The Ag Data Commons is a web catalogue and repository of research data and resources from a wide range of fields related to agriculture, allowing visitors to easily find and access information using controlled keywords and search terms. Similar to the general purpose Dryad Data Repository (datadryad.org), Ag Data Commons also connects research data to the associated publications, provides descriptive metadata and data dictionaries, and facilitates tracking of re-use by assigning unique DOIs to the datasets themselves (as opposed to the research publication associated with the data). Through these services the LCA Commons collection at the Ag Data Commons will add value to the already valuable data source underpinning an LCA.
Controlled keywords and search terms are critical for effective access to archived resources. Since 2002, the National Agricultural Library has maintained and developed a rich, expertly-constructed thesaurus, NALT, which it uses to index its collection. NALT is being expanded with LCA terminology to provide preferred terms and often-used synonyms, as well as the vertical relationships between general and specific concepts. This functionality aids data discovery and interoperability by providing a consistent concept model translating between nomenclatures, documentation styles, and file formats. The NALT is a tool that can be used to implement a controlled vocabulary for LCA, to lay the foundation for semantic modeling, data management and data discovery applications.
Addressing data quality indicators to support interoperability: recommendations for further developments in Life Cycle Assessment data quality systems
SPEAKER: Ashley Edelen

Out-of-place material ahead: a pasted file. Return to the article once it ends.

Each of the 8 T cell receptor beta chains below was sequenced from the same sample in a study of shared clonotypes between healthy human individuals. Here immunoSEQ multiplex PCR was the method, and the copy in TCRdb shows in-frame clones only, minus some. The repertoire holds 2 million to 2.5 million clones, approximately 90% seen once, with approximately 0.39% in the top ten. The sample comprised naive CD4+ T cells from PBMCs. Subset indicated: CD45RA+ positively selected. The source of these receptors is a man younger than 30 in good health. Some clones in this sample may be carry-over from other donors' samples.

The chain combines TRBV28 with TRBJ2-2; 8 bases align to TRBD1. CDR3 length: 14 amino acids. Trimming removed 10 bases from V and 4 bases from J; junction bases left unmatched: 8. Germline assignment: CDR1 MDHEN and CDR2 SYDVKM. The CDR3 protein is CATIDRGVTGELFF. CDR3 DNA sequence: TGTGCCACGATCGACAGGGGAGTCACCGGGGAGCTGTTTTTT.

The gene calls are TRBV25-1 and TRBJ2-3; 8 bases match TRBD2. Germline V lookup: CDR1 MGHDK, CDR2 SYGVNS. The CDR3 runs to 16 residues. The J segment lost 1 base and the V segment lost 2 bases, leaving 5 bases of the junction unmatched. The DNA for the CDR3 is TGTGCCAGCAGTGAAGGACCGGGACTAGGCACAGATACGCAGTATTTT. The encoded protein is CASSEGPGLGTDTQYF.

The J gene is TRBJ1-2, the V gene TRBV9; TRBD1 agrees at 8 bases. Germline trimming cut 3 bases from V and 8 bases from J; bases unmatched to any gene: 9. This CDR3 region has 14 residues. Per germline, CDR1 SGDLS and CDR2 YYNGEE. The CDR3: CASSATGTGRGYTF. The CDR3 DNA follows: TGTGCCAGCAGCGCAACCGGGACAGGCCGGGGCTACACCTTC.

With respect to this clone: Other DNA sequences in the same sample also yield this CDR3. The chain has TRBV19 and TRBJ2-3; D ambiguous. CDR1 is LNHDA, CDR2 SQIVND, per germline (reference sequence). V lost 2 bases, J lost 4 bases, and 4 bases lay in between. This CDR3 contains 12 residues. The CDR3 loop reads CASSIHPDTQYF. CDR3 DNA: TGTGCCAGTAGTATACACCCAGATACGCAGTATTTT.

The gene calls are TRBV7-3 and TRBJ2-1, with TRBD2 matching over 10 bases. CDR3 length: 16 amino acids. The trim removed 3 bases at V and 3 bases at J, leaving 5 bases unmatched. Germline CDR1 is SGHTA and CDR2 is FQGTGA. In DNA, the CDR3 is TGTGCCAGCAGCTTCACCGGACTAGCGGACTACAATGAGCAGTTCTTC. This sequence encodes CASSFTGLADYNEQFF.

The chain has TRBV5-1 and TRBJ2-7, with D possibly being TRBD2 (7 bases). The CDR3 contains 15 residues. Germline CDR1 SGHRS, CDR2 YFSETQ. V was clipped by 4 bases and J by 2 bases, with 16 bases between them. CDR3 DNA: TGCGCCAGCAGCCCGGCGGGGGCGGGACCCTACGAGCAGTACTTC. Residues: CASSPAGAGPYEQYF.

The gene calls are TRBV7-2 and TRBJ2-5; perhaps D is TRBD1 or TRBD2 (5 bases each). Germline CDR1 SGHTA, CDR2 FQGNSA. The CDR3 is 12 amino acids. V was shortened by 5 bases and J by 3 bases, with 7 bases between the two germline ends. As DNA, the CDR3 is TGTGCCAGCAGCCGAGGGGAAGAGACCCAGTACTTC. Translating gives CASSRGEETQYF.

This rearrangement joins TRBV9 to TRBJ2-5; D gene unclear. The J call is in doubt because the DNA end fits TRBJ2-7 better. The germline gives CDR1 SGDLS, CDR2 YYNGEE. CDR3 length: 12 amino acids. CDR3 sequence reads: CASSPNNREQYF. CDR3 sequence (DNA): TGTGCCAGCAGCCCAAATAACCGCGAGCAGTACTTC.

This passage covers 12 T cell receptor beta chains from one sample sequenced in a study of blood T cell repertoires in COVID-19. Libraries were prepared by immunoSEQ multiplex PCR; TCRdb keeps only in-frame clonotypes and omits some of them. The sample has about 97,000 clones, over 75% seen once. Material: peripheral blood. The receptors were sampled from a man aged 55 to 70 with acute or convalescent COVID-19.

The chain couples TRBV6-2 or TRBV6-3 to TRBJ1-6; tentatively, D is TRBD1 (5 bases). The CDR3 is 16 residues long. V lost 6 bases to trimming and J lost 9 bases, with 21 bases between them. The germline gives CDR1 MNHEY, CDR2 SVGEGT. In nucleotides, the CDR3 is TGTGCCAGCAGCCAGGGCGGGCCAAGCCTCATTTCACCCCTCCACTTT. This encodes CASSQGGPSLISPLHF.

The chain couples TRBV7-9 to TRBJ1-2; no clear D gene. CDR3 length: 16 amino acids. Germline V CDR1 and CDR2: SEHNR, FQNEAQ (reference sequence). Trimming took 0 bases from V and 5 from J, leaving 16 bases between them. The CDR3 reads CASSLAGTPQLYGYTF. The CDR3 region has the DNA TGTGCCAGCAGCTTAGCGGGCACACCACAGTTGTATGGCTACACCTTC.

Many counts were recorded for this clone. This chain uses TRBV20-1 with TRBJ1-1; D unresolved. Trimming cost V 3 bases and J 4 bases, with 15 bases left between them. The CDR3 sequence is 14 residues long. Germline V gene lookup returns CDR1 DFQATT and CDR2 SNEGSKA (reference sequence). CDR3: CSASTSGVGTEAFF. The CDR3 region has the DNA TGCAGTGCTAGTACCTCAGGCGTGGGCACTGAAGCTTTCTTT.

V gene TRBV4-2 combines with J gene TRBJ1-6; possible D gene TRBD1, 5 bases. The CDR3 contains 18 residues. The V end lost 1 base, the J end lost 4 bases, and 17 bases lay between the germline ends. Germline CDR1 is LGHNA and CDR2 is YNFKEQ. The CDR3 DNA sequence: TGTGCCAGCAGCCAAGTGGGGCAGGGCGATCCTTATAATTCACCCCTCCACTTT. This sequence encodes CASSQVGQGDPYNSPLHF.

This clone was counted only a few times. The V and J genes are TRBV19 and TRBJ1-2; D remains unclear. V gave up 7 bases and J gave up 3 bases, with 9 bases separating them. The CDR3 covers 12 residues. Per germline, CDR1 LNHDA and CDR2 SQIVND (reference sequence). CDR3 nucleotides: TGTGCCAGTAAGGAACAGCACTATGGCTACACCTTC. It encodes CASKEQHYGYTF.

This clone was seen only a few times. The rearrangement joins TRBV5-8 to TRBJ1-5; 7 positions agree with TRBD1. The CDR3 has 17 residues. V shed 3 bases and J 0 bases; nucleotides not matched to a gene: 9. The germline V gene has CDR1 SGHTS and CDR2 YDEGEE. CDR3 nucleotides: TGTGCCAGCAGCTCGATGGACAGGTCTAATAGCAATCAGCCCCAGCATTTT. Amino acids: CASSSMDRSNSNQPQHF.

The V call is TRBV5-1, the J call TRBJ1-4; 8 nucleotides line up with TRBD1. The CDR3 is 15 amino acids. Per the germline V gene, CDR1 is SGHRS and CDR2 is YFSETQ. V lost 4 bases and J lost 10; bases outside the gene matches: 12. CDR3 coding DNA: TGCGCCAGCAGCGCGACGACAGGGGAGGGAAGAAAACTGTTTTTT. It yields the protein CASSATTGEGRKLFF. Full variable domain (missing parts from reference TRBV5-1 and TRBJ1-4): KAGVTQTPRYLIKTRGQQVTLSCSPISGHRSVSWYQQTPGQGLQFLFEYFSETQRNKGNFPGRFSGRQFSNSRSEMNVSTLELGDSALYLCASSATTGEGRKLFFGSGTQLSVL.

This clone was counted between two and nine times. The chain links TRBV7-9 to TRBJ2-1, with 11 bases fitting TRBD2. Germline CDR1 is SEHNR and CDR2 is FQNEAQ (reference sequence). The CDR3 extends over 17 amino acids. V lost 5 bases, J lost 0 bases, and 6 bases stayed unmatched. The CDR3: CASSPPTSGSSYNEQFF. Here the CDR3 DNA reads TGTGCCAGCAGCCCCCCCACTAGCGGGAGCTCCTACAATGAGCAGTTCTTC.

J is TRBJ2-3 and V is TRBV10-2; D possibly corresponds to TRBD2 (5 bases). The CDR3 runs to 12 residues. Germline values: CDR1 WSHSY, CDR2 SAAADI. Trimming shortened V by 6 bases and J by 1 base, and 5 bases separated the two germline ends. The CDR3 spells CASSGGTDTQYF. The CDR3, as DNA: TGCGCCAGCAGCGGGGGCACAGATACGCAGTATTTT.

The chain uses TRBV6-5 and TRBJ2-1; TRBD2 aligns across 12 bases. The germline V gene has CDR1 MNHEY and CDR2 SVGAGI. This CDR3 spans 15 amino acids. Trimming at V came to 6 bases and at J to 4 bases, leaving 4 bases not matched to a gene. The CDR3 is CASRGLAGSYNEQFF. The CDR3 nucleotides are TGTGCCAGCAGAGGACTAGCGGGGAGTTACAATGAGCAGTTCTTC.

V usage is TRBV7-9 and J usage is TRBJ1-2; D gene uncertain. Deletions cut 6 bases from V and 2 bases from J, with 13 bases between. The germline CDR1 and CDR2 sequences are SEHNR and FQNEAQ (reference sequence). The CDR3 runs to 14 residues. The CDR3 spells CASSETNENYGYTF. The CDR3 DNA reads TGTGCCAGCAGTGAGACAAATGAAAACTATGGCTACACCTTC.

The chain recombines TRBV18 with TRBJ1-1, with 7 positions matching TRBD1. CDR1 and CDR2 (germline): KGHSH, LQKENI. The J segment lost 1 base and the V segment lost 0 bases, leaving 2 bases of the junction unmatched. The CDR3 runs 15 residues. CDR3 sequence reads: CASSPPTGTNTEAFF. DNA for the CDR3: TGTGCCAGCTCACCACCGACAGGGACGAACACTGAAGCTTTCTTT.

ABSTRACT. As the benefits of using Life Cycle Assessment (LCA) becomes more apparent to global decision makers, countries are seeking to capitalize on these benefits by supporting the creation of national life cycle inventory (LCI) databases or networks. Such systems would allow users to integrate data from more than one LCI source, a major driving force behind the Global Network for LCA Databases to enable interoperability and data exchange on an international level (Joint Research Centere: European Platform on Life Cycle Assessment, 2014). Data quality is a major issue to be resolved when combining data from various sources. This study addresses the use of data quality indicators, focusing on differences in indicator systems and reproducibility of data quality indicators (DQIs). In order to show global trends in implementing data quality systems, we perform a methodological review of data quality standards and systems used in existing databases. Two major types of systems emerged from this study; the criteria-based system and the more widely used matrix-based systems. Using a sample process data set, we then compare the reproducibility of data quality indicators for the criteria-based and matrix-based data quality systems across seven data quality indicators. These indicator categories are: reliability, completeness, temporal, geographic, technological, uncertainty, and precision. We find current quality practices can be highly subjective for applications and reporting, which produce variability in data quality ratings. This lack of consistency and reproducibility in data quality ratings undermine the purpose and effectiveness of a data quality system. Evaluation of a sample data set using all systems confirms the findings of our review and shows no discernable pattern of reproducibility. No indicator reached a 100% agreement using either DQI system. 32% of indicators achieved a >80% agreement using the criteria-based system, while only 14% of indicators using the matrix-based system achieved this same level of agreement. This study shows the need for more structured methodologies in the field of LCA data quality to ensure reproducibility while maintaining the desired practitioner autonomy.